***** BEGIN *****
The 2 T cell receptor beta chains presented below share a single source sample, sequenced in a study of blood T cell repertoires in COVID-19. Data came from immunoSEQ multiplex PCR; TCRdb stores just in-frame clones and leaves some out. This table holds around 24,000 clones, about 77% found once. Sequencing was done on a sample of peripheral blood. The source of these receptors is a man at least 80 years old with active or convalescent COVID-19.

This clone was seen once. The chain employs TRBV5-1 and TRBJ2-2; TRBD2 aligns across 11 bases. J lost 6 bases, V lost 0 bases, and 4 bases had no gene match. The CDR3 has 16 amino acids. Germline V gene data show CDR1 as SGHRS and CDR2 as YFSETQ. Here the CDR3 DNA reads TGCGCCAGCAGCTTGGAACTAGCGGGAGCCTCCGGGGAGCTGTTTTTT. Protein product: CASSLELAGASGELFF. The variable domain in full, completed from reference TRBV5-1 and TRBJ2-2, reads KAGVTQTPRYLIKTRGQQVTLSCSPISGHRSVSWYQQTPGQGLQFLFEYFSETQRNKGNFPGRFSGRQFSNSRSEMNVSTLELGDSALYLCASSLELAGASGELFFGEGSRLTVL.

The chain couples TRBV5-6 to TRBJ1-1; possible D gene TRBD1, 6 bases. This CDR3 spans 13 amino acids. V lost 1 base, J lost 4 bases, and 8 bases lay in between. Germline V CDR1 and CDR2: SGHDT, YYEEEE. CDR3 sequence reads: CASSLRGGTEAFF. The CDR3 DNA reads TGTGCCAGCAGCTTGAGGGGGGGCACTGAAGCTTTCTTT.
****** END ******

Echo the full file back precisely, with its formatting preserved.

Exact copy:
The 2 T cell receptor beta chains presented below share a single source sample, sequenced in a study of blood T cell repertoires in COVID-19. Data came from immunoSEQ multiplex PCR; TCRdb stores just in-frame clones and leaves some out. This table holds around 24,000 clones, about 77% found once. Sequencing was done on a sample of peripheral blood. The source of these receptors is a man at least 80 years old with active or convalescent COVID-19.

This clone was seen once. The chain employs TRBV5-1 and TRBJ2-2; TRBD2 aligns across 11 bases. J lost 6 bases, V lost 0 bases, and 4 bases had no gene match. The CDR3 has 16 amino acids. Germline V gene data show CDR1 as SGHRS and CDR2 as YFSETQ. Here the CDR3 DNA reads TGCGCCAGCAGCTTGGAACTAGCGGGAGCCTCCGGGGAGCTGTTTTTT. Protein product: CASSLELAGASGELFF. The variable domain in full, completed from reference TRBV5-1 and TRBJ2-2, reads KAGVTQTPRYLIKTRGQQVTLSCSPISGHRSVSWYQQTPGQGLQFLFEYFSETQRNKGNFPGRFSGRQFSNSRSEMNVSTLELGDSALYLCASSLELAGASGELFFGEGSRLTVL.

The chain couples TRBV5-6 to TRBJ1-1; possible D gene TRBD1, 6 bases. This CDR3 spans 13 amino acids. V lost 1 base, J lost 4 bases, and 8 bases lay in between. Germline V CDR1 and CDR2: SGHDT, YYEEEE. CDR3 sequence reads: CASSLRGGTEAFF. The CDR3 DNA reads TGTGCCAGCAGCTTGAGGGGGGGCACTGAAGCTTTCTTT.